Council of Independent Colleges Historic Campus Architecture Project


Palmer Hall

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Institution Name: Colorado College
Original/Historic Place Name: Palmer Hall
Location on Campus: 1025 N. Nevada Ave.
Date(s) of Construction:
1903original construction Andrews, Jacques & Rantoul
Designer: Andrews, Jacques & Rantoul
Type of Place: Individual building
Style: Romanesque revival (Glossary)
Significance: architecture, education, history
Narrative: see below
References: see below
Foundation: stone
Walls: peachblow sandstone (Colorado)
Roof: ceramic tile
ca. 1903museum
1903-present (2006)classrooms (and laboratories)
ca. 1903-present (2006)administration
ca. 2004-present (2006)faculty offices (with lounge and meeting room)

Palmer Hall (1903) remains the college's largest and most important academic building. Designed by the Boston firm Andrews, Jacques and Rantoul, the hall is a fine example of Richardsonian Romanesque and ranks in the top tier of American turn-of-the-century institutional buildings. The college will begin extensive work on the hall in the fall of 2003, including repairs, restoration, and adaptive re-use.

Liberal arts colleges seek a fine balance between continuity and change, and their architecture typically reflects that balance. Palmer Hall, for example, once housed the college's science program. Today, two new buildings serve that purpose, and Palmer Hall instead accommodates the social sciences and continues to serve as a central academic building, with few apparent changes in appearance.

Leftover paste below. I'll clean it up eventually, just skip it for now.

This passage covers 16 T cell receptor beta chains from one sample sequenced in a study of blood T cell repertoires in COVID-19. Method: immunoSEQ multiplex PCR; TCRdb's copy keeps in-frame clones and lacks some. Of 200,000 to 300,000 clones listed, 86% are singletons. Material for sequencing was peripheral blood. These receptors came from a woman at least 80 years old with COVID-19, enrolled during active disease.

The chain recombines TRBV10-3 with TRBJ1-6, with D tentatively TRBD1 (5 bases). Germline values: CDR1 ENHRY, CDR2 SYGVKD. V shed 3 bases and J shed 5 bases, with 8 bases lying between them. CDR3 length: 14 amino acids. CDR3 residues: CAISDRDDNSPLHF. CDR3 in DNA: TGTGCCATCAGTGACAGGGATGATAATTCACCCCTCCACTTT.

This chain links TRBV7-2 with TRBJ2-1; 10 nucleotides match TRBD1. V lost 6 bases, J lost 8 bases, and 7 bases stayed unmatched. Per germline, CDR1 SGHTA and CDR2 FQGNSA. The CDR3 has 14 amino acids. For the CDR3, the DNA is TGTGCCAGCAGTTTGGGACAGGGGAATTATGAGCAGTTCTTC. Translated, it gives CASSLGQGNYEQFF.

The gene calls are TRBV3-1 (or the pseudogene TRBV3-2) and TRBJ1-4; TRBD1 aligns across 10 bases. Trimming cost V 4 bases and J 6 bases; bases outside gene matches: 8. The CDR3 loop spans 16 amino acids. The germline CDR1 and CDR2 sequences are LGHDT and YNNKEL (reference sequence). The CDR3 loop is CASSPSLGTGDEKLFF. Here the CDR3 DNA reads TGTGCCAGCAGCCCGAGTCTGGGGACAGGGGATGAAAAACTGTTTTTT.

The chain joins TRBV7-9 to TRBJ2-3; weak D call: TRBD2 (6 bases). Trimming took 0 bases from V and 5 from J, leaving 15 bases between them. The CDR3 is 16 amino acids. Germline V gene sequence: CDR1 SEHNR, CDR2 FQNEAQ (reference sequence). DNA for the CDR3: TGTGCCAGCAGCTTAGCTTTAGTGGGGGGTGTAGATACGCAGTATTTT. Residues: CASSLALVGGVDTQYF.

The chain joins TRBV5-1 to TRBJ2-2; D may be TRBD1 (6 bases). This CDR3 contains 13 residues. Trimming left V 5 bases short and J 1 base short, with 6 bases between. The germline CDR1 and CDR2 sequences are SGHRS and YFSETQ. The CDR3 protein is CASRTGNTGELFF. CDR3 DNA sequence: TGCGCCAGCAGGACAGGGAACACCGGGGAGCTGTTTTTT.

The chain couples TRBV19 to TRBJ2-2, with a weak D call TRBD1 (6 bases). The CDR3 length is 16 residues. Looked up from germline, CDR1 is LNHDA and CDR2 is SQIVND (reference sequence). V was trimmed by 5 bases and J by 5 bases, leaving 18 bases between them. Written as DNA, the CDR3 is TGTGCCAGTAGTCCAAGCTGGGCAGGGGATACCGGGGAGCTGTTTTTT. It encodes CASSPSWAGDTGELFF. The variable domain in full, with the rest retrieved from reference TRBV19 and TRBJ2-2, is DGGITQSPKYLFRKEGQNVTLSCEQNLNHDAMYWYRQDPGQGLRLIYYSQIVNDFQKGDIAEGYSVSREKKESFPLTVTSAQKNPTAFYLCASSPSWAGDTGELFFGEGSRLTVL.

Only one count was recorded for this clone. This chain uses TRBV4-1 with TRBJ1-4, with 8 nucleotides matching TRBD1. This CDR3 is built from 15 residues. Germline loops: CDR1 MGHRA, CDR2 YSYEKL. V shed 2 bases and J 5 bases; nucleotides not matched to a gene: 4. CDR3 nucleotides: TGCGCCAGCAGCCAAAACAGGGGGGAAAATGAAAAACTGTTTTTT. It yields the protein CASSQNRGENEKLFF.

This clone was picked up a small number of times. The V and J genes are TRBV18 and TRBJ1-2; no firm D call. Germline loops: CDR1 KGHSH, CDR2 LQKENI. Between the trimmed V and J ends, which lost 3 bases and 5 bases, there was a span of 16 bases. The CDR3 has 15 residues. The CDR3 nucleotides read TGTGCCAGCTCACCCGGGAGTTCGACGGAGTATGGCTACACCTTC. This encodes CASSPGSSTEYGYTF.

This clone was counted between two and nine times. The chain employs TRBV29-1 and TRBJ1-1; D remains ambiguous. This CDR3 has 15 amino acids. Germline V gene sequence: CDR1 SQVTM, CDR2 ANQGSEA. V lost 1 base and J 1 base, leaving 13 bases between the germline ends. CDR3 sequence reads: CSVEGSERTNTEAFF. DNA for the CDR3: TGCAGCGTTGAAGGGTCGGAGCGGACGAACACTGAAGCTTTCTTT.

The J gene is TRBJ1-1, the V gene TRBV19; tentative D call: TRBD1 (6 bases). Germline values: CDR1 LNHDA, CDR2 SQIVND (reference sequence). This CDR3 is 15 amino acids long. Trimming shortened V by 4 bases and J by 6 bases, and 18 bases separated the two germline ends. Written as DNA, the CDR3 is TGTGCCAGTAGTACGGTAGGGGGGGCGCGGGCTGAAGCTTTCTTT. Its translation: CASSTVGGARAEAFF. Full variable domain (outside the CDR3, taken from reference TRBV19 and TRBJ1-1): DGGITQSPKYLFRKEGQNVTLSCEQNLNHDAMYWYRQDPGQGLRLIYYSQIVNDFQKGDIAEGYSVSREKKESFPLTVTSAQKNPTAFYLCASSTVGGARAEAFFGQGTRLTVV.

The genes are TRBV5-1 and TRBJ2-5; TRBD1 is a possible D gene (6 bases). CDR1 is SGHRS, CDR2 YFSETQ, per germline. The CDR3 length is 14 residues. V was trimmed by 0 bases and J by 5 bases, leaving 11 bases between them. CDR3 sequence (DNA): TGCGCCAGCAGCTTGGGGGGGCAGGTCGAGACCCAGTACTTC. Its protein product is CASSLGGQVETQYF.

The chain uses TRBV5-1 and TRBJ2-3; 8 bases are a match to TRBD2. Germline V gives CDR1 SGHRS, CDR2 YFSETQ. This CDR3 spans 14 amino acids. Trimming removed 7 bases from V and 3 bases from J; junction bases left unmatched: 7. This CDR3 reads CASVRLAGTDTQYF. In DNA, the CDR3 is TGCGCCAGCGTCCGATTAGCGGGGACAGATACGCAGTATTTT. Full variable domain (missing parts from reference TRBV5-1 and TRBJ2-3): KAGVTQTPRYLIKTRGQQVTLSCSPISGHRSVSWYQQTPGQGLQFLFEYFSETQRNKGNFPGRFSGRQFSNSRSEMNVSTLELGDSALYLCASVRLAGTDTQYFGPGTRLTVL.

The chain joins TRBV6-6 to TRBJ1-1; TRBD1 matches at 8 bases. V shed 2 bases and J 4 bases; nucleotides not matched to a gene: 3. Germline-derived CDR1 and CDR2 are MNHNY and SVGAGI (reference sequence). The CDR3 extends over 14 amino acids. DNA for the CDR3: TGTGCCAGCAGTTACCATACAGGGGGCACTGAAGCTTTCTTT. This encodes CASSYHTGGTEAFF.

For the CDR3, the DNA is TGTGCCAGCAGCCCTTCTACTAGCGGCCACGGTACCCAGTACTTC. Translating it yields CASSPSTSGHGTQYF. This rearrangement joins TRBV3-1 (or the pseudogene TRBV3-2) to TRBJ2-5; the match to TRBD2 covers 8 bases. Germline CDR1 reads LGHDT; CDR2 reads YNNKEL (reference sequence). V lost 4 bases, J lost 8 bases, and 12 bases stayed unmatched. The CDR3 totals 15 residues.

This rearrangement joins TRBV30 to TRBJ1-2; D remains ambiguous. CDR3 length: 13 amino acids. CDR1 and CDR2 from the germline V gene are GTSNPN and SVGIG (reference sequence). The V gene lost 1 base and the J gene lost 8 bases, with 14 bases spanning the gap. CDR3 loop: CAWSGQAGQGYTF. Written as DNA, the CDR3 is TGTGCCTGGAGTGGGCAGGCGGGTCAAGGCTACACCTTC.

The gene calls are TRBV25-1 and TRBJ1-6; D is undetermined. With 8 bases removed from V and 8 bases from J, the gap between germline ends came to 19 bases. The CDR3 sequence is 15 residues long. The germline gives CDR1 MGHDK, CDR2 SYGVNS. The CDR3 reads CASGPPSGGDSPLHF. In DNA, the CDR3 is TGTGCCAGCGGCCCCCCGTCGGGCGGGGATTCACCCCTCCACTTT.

General William Jackson Palmer, for whom the hall was named, was a founder of Colorado College as well as the city of Colorado Springs. His railroad, the Denver and Rio Grande, brought modern commerce to Colorado Springs and the West. Choosing Colorado Springs as his home, he dedicated a portion of his wealth and energy to buildings, parks, institutions, and other amenities that served the city's population.

Palmer Hall occupies a prime spot on the northern edge of the college's historic central quadrangle. Its site interrupts Tejon Street and is therefore a prominent landmark for both city and campus. In addition to its imposing physical presence, the hall represents the new wealth available to the region from gold mining in nearby Cripple Creek, which had begun a decade before in the early 1890s. William Slocum, whose presidency during that period transformed the college, tapped the new wealth to great advantage, adding it to the considerable sums he secured from more traditional sources in the East.


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